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Everyone loves a play that, like Hamlet, is made up of quotations. In his hilarious and affecting Gates of Gold, Frank McGuinness has given us new quotes galore. When I caught its world premiere in Dublin in July 2002, I thought it a Dublin classic. Its two leading characters are re-imagined from the legendary English thesps Micheál MacLiammóir and Hilton Edwards, who founded and for decades ran Dublin’s Gate Theatre. But in this excellent London production, the play flies free of its Dublin origins. Something in its stylish absurdity makes its characters sound surprisingly like characters in Tennessee Williams. And it’s surely the most quotable play in front of the London public today.
Gabriel and Conrad, as its two thesps are called, are Wildean dandies. They have lived for theatre, art, beauty and style, have publicly cohabited as lovers and, along the way, have tormented each other with sarcasm, jealousy and malice. Gabriel is dying, but still he wears a frightful black wig and full make-up. Gabriel: “Has there ever been a man I hate more than you?” Conrad: “Your wigmaker?”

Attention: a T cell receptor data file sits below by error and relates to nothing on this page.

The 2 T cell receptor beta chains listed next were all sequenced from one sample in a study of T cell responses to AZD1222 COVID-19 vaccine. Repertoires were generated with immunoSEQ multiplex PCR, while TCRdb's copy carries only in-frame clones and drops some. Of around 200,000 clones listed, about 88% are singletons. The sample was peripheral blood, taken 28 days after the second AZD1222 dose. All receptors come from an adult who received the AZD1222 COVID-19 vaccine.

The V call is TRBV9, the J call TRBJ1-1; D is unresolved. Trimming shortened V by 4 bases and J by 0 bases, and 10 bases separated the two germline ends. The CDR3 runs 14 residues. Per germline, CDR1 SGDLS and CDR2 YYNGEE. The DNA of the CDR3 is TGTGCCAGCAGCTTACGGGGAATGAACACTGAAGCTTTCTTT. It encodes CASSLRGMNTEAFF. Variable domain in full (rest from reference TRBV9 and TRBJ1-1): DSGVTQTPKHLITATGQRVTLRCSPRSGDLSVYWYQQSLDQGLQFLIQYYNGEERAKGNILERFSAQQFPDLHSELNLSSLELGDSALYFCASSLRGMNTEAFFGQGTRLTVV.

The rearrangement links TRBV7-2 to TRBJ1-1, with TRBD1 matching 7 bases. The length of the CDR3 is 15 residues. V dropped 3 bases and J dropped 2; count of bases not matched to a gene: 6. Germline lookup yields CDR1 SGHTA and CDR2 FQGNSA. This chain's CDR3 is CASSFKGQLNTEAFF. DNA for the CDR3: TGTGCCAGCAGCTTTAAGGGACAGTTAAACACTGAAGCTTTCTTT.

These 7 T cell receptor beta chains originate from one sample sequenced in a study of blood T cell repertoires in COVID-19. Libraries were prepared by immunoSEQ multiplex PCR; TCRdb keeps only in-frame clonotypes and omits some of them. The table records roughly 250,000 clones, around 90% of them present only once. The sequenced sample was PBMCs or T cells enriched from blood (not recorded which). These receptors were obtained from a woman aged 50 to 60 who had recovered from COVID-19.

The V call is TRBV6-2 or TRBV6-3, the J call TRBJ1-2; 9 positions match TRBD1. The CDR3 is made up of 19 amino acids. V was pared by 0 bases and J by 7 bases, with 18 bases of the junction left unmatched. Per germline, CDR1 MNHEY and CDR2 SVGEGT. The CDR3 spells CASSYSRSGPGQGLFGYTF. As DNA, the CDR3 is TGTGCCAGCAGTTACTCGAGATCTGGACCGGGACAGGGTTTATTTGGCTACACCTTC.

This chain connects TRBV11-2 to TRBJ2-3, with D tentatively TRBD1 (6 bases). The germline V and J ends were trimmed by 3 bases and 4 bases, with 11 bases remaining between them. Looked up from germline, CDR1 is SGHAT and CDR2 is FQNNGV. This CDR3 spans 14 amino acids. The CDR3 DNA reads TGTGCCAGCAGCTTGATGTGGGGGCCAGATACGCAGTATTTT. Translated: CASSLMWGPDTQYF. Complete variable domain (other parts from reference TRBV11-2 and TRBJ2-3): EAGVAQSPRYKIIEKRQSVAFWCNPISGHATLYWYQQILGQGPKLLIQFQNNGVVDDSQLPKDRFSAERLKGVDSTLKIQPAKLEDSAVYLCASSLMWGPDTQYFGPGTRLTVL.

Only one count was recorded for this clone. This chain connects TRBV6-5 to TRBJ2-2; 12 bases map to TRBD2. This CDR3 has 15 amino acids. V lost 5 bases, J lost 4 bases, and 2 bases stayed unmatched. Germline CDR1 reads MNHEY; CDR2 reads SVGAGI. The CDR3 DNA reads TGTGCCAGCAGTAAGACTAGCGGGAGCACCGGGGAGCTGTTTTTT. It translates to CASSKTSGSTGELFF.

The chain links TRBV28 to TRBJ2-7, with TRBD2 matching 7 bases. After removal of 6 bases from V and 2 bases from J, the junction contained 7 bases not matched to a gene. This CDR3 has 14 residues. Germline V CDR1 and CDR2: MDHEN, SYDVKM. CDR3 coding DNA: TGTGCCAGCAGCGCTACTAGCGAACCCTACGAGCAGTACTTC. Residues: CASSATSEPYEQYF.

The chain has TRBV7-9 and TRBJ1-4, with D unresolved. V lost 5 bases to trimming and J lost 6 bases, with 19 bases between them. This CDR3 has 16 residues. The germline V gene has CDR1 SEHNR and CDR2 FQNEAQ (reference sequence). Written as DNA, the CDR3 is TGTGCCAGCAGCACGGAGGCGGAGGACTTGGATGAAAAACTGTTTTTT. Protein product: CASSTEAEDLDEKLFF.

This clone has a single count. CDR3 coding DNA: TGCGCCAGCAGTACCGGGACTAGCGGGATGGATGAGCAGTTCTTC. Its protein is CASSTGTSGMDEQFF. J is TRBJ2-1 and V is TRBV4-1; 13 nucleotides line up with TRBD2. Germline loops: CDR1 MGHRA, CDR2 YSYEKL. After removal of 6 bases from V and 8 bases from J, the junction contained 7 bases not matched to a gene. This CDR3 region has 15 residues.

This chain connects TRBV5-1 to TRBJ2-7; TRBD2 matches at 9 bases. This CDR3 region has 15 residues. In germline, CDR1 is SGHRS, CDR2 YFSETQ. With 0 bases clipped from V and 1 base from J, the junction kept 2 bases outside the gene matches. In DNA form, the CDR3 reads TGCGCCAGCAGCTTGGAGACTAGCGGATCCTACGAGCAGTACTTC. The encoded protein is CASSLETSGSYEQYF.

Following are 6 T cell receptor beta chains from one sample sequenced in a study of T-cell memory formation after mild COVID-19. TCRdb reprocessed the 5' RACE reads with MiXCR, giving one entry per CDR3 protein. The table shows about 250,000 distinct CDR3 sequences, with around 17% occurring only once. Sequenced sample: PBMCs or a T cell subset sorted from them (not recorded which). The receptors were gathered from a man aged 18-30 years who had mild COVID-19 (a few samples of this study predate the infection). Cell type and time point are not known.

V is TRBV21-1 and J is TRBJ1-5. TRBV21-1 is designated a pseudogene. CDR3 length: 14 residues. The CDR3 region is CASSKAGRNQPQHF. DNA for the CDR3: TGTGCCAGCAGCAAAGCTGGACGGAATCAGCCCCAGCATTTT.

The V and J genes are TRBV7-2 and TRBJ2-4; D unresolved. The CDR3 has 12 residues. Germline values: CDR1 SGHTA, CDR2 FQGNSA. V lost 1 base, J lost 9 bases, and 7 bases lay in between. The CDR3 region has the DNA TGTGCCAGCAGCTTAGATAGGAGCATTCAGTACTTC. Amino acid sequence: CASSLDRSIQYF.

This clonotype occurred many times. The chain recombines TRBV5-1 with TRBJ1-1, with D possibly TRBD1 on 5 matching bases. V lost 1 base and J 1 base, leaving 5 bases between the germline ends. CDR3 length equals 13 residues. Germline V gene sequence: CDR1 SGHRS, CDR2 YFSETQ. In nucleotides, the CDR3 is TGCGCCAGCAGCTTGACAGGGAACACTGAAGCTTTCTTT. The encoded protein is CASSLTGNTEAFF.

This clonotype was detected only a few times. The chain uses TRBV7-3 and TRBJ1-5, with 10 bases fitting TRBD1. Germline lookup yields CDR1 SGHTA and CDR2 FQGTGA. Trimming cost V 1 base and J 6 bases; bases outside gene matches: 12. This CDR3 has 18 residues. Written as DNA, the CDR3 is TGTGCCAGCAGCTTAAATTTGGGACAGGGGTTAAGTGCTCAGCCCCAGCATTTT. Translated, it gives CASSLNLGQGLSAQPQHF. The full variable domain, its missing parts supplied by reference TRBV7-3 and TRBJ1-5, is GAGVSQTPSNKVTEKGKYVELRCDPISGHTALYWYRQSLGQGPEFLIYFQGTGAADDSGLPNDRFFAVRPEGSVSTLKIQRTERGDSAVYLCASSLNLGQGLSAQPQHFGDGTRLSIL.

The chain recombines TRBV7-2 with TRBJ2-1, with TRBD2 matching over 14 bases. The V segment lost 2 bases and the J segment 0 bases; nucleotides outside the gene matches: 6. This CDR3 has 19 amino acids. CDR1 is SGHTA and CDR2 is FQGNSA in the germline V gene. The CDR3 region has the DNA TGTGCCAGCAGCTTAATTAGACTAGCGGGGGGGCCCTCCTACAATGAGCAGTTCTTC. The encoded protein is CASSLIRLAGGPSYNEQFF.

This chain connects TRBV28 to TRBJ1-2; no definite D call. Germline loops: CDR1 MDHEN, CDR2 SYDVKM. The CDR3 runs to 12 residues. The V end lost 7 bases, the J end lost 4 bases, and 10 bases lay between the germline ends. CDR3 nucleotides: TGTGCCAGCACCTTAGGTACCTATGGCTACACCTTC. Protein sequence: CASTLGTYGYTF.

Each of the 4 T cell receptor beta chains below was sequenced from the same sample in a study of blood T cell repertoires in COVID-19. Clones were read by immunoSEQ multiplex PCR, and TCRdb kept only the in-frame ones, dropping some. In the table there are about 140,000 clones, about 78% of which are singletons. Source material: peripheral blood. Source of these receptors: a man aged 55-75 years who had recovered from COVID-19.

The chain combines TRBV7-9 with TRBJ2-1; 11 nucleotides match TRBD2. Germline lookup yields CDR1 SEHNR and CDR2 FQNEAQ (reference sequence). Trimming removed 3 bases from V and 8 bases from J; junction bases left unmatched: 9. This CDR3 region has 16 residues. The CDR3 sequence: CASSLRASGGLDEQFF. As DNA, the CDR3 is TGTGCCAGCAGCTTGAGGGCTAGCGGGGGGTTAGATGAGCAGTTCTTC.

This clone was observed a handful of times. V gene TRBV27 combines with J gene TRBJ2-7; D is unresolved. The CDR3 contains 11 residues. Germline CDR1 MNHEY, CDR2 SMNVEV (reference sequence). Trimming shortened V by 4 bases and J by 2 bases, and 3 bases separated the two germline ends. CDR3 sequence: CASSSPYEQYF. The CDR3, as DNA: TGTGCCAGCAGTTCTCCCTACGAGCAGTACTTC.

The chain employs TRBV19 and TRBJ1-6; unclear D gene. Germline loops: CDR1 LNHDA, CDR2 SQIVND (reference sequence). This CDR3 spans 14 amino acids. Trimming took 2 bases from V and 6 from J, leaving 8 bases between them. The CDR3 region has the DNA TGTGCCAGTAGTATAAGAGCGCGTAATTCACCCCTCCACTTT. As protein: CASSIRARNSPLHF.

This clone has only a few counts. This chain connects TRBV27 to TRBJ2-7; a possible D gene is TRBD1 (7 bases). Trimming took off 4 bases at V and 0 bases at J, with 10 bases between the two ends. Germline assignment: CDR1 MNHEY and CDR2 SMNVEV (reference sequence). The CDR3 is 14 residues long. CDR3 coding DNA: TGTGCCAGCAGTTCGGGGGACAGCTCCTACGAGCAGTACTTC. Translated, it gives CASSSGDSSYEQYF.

Behind all this lie large reserves of esteem, love and largeness of spirit. The two men have never forgotten that Conrad hires a tough-spirited local nurse, Alma, who tends Gabriel; she is fiercely loyal, not least against his sister Kassie and nephew, who choose to believe he cannot be dying. Gabriel’s devotion to style is such that he deliberately blurs fact and fiction: “Let us fight to the last for what we do and do not believe in, since there is no difference.” Gabriel re-lives with Conrad their original dream of founding a theatre. And death will be another theatre opening: “Open the gates of gold!”
William Gaunt’s dark bass voice brings a superb authority to Gabriel: he brands every line with dandyish line with debonair panache. Paul Freeman’s elegance is ideal for Conrad: his constant restraint becomes immensely touching. Gavin McAlinden directs; the production’s only flaw is an incorrect pronunciation of “Fiesole”.
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